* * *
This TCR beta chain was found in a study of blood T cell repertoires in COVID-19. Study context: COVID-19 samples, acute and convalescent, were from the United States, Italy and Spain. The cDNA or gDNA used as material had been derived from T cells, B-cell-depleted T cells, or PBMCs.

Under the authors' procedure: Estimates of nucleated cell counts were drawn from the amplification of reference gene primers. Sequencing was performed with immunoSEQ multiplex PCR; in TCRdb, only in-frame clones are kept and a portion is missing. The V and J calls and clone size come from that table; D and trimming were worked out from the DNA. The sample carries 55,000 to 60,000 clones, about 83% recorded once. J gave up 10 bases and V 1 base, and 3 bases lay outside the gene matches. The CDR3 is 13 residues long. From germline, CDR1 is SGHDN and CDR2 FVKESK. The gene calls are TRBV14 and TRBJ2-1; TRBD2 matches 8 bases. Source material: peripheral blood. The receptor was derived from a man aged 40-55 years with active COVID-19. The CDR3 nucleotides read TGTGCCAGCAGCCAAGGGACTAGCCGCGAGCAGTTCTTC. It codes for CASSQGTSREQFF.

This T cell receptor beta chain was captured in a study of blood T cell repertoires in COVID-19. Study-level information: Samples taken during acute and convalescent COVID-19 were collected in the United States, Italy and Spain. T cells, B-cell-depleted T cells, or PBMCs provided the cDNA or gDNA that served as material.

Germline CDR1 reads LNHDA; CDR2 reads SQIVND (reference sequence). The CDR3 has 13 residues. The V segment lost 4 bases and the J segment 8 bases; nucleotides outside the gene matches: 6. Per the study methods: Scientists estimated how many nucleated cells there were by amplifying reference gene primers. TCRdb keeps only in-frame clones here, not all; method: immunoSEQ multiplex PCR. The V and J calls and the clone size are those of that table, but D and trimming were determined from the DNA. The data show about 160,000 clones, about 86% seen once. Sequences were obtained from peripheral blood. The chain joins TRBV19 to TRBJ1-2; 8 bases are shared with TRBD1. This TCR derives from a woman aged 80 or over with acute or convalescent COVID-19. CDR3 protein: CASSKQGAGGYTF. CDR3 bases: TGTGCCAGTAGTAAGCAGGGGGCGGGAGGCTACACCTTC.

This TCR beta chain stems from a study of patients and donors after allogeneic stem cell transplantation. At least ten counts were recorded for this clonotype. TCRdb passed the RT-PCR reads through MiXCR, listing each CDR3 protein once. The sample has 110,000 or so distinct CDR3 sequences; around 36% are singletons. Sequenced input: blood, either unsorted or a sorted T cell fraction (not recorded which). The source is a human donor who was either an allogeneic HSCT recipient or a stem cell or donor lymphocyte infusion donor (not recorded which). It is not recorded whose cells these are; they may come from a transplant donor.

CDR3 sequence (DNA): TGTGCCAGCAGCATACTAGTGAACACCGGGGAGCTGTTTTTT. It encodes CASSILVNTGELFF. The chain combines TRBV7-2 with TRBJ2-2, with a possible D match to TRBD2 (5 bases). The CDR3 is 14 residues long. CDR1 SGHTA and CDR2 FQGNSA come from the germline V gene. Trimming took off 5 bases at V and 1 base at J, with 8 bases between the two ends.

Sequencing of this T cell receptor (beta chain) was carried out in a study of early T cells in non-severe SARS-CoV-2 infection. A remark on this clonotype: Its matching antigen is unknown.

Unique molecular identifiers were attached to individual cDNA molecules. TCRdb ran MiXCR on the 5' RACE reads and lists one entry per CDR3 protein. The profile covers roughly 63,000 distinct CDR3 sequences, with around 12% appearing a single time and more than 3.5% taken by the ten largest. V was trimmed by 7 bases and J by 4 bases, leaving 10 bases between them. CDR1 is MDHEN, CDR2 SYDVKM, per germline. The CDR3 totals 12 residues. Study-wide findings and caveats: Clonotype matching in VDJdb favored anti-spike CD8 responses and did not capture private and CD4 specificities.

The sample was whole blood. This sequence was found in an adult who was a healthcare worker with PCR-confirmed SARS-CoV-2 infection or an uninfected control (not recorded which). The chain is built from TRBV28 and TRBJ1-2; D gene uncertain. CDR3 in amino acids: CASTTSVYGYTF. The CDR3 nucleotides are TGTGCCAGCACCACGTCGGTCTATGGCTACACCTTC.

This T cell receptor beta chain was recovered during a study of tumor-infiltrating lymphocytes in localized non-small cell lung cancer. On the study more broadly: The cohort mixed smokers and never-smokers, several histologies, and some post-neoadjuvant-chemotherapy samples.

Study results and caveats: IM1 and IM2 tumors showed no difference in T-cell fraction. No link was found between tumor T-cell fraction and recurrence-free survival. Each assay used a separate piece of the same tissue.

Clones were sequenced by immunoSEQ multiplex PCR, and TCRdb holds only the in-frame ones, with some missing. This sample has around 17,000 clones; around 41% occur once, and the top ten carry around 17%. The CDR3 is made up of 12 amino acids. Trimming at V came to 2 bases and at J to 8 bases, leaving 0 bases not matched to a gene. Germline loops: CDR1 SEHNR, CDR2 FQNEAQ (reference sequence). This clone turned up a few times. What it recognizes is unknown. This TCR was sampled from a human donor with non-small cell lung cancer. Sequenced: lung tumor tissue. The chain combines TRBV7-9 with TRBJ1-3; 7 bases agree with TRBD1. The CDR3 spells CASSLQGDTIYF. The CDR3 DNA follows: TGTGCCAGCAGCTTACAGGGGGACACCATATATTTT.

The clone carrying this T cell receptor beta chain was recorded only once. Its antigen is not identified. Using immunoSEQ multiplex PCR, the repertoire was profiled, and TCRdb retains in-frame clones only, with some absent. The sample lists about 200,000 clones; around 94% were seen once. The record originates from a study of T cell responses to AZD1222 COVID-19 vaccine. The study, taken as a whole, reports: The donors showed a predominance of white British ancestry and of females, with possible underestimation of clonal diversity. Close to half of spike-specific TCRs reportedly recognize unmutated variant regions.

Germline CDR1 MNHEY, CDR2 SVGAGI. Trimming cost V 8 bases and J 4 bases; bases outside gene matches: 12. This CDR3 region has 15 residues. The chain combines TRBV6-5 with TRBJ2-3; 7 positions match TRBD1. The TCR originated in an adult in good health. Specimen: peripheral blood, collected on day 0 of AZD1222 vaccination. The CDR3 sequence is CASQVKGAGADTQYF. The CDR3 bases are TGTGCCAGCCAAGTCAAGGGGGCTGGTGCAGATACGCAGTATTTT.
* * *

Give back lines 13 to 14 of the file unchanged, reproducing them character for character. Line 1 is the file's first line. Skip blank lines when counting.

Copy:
The clone carrying this T cell receptor beta chain was recorded only once. Its antigen is not identified. Using immunoSEQ multiplex PCR, the repertoire was profiled, and TCRdb retains in-frame clones only, with some absent. The sample lists about 200,000 clones; around 94% were seen once. The record originates from a study of T cell responses to AZD1222 COVID-19 vaccine. The study, taken as a whole, reports: The donors showed a predominance of white British ancestry and of females, with possible underestimation of clonal diversity. Close to half of spike-specific TCRs reportedly recognize unmutated variant regions.

Germline CDR1 MNHEY, CDR2 SVGAGI. Trimming cost V 8 bases and J 4 bases; bases outside gene matches: 12. This CDR3 region has 15 residues. The chain combines TRBV6-5 with TRBJ2-3; 7 positions match TRBD1. The TCR originated in an adult in good health. Specimen: peripheral blood, collected on day 0 of AZD1222 vaccination. The CDR3 sequence is CASQVKGAGADTQYF. The CDR3 bases are TGTGCCAGCCAAGTCAAGGGGGCTGGTGCAGATACGCAGTATTTT.